7. Three dimensions. One final thought… In the last frame of the trailer I see the notation “Experience it in IMAX 3D and Real 3D.” I had hoped that the film might escape what I consider to be a silly and hopefully passing fad involving annoying glasses that must be worn for two hours to experience five minutes’s worth of moderately exciting visual enhancement. But that’s just my opinion; I’m sure a lot of people out there like 3D movies. Hopefully the 3D part of this movie will exceed my (low) expectations. Hopefully I won’t have to spend $15 on a ticket by the time this comes out… if there’s a non-3D option near me, I might take it. But we’ll see.

Anyway, those are a lot of words for a mere one hundred and fifty one seconds of motion picture. I am sure I will have many more as the next year unfolds. Until then, we will simply count down to December 14, 2012…

(If you feel the need to rejoice over every new rumor or leaked still shot, yes, still exists!)


Reactions to Exit Through The Gift Shop

I knew very little about Exit Through The Gift Shop prior to seeing it, except that it was generally considered very “good” among lots of “indie” circles. I didn’t even know it was a documentary until it began. So I was able to go into it with essentially no pre-conceived notions about the film, and I came out of it with a lot of interesting and conflicting feelings and ideas. (If you would like to do the same, do not read on until you have seen it.)

Exit Through The Gift Shop primarily tells the story of Thierry Guetta, an eccentric Frenchman with a video camera who stumbles onto a continent-spanning underground street art scene and then stumbles onto hosting his own gallery show that is either a complete work of genius or a complete farce – or perhaps both. With no real artistic experience to speak of, Guetta remortgages his clothing store to pay designers to flesh out his random ideas – like a profile of Batman’s grandfather “Bat papi,” or a picture of Elvis cradling a Fisherprice toy gun instead of a guitar. He sets up a gallery inside a huge warehouse and pours on a huge amount of hype. With a little help from his sympathetic street art friends who prevent the event from turning into a disaster, thousands of people line up outside and Guetta ends up selling these parodic pieces of “art” to enthusiastic visitors for tens of thousands of dollars. A quote from Banksy’s former spokesman sums up the feeling: “I think the joke is on… I don’t know who the joke is on, really. I don’t even know if there is a joke.

The central unspoken question of the film seems to be that unanswerable philosophic classic, “What is art?” And its relative: “What makes art valuable?” The film seems to encourage you to think that Guetta’s work is essentially a sham of copycatted riffing, Photoshopped parody, and an overall sense of unoriginality. Now there wasn’t really anything wrong with all of this from an economic standpoint. As my wife pointed out, while Guetta paid his designers day rates and made out with all the profits, he also took on all the risk of the project – much like a filmmaker paying a crew to flesh out his artistic vision. And yet I can’t shake the gut feeling that something is not as it should be.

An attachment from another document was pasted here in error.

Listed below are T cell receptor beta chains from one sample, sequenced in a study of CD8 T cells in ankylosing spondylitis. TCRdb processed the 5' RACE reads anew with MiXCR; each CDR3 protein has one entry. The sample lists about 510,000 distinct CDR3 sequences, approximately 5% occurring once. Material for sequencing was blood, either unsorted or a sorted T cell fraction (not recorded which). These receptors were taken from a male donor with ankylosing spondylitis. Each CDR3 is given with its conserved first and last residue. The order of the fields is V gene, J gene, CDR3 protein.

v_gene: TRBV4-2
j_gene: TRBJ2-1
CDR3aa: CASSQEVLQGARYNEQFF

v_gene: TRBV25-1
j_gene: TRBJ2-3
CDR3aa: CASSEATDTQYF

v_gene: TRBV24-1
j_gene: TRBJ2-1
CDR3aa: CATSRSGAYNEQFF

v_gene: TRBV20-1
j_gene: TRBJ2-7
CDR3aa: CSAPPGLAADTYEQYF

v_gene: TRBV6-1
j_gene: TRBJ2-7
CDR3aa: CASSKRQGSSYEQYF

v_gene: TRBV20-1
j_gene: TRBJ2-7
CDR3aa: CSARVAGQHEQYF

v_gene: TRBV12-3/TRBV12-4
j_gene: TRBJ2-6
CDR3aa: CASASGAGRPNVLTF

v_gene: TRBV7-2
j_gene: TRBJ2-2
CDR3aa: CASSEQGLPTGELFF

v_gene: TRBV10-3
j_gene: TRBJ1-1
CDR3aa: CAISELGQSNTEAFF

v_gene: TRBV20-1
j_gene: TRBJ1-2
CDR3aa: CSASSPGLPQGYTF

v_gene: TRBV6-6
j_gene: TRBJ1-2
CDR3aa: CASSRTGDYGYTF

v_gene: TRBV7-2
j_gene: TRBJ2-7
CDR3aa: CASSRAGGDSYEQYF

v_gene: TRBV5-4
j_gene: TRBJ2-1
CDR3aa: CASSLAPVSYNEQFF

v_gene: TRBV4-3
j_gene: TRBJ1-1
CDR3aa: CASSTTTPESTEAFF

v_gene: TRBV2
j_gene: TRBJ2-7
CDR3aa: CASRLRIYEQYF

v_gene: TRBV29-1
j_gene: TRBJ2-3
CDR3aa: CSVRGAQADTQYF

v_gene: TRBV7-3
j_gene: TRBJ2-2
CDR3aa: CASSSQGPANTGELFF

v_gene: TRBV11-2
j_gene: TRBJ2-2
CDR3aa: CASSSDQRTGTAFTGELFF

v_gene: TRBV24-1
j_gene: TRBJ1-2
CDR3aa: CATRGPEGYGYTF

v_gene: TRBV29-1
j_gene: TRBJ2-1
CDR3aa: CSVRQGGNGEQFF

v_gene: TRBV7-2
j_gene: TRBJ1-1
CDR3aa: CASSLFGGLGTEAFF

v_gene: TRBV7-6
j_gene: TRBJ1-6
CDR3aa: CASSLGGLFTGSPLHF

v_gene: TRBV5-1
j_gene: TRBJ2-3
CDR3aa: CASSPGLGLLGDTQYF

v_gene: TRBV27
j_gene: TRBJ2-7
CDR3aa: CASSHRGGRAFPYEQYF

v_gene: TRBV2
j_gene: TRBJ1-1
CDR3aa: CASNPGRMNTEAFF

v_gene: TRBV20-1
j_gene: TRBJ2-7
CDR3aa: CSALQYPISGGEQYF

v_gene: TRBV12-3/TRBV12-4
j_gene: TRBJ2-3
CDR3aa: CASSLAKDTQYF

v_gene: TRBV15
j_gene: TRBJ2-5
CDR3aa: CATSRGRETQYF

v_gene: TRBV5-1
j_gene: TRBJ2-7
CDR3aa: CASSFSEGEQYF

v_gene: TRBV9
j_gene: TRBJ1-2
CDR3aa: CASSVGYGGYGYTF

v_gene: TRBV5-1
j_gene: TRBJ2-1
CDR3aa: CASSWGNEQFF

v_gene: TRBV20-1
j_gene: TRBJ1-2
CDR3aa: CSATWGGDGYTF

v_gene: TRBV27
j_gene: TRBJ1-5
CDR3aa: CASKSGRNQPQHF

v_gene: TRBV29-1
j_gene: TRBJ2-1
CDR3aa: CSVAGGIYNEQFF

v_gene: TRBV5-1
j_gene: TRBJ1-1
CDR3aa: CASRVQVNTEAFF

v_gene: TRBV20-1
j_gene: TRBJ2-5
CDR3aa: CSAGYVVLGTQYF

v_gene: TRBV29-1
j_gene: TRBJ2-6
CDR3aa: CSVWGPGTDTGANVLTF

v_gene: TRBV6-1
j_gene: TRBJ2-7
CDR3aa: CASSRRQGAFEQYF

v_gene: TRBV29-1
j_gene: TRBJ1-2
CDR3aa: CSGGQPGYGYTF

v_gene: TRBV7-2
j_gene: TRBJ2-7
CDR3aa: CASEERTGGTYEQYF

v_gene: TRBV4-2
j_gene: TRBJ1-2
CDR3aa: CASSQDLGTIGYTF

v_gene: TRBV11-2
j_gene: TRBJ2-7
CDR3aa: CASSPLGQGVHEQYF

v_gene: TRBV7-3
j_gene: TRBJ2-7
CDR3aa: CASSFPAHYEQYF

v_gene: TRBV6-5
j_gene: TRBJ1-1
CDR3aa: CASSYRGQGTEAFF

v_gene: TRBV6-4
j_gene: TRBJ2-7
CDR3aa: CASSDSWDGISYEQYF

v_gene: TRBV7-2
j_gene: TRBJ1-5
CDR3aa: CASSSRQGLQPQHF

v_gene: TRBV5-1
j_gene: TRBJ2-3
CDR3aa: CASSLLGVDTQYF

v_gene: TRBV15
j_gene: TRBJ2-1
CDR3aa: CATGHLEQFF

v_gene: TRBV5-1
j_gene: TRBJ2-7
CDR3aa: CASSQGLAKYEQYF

There’s an almost-snooty posturing out there that declares that a lot of stuff that passes for “modern art” these days is basically crap, from the black dot on a white canvas to Duchamp’s toilet (figuratively and literally!). I find that line of thinking very attractive and would point to Guetta’s work as another example. Slapping a pirate eyepatch on Mona Lisa – come on, that’s not art! But it’s hard to argue such a view since art is so subjective by its very nature. The street artists didn’t seem to think Guetta’s work was art. They probably think their custom stencils and printed images are better than the gang symbols and profane babble of “low-level” graffiti vandals, but those graffiti vandals might think their own work is art. And the guy that owns the defaced building or the guy cleaning it up might think none of it is art! (The movie avoids discussing the costs of the uninvited alterations of both public and private property.) If people like it, then it is art to them, right? So who cares if I think it’s all just the work of a talentless hack if there are people that convince themselves to find enjoyment and value in it, right?

Time for a little economic segue. When considering what something is worth, the layman’s answer is “whatever someone is willing to pay for it.” So if someone’s willing to pay thousands of dollars for a ten-minute Photoshop job, then it’s worth thousands of dollars, right? Well, kind of. But that’s only one side of the transaction; there is also the cost of replacement. When you own something, it doesn’t matter what you paid for it five years ago. That was its value then. Now the traditional answer for its value today is whatever price you would be willing to sell it for today. But if you don’t want to sell it, its value is simply whatever it would cost to buy a new one (because above that price you would be willing to sell it to the sucker and just buy yourself a new one). And if you lose or break something, your net worth does not decrease by the amount you originally paid for that thing, but by the amount that you have to expend to replace it.

Now back to the art world. The problem I and many others have with a lot of modern art is not so much that other people place a different value on it than we do. They are free to do that (and we are free to think they are suckers). The problem with modern art is that a lot of it seems to have a very low cost of replacement. We look at a lot of modern art and think, “Come on, even I could do something like that. This piece of artwork takes no talent. It has an extremely low cost of replacement!” These reactions mirror my reactions to a lot of songs that get played on popular radio. “Come on, even I could write rhymes like that. This is so unoriginal and formulaic and so easy to replace, and yet so many people like it!” I feel like good artwork requires talent and has a high cost of replacement; no one else can make art as good as that talented artist.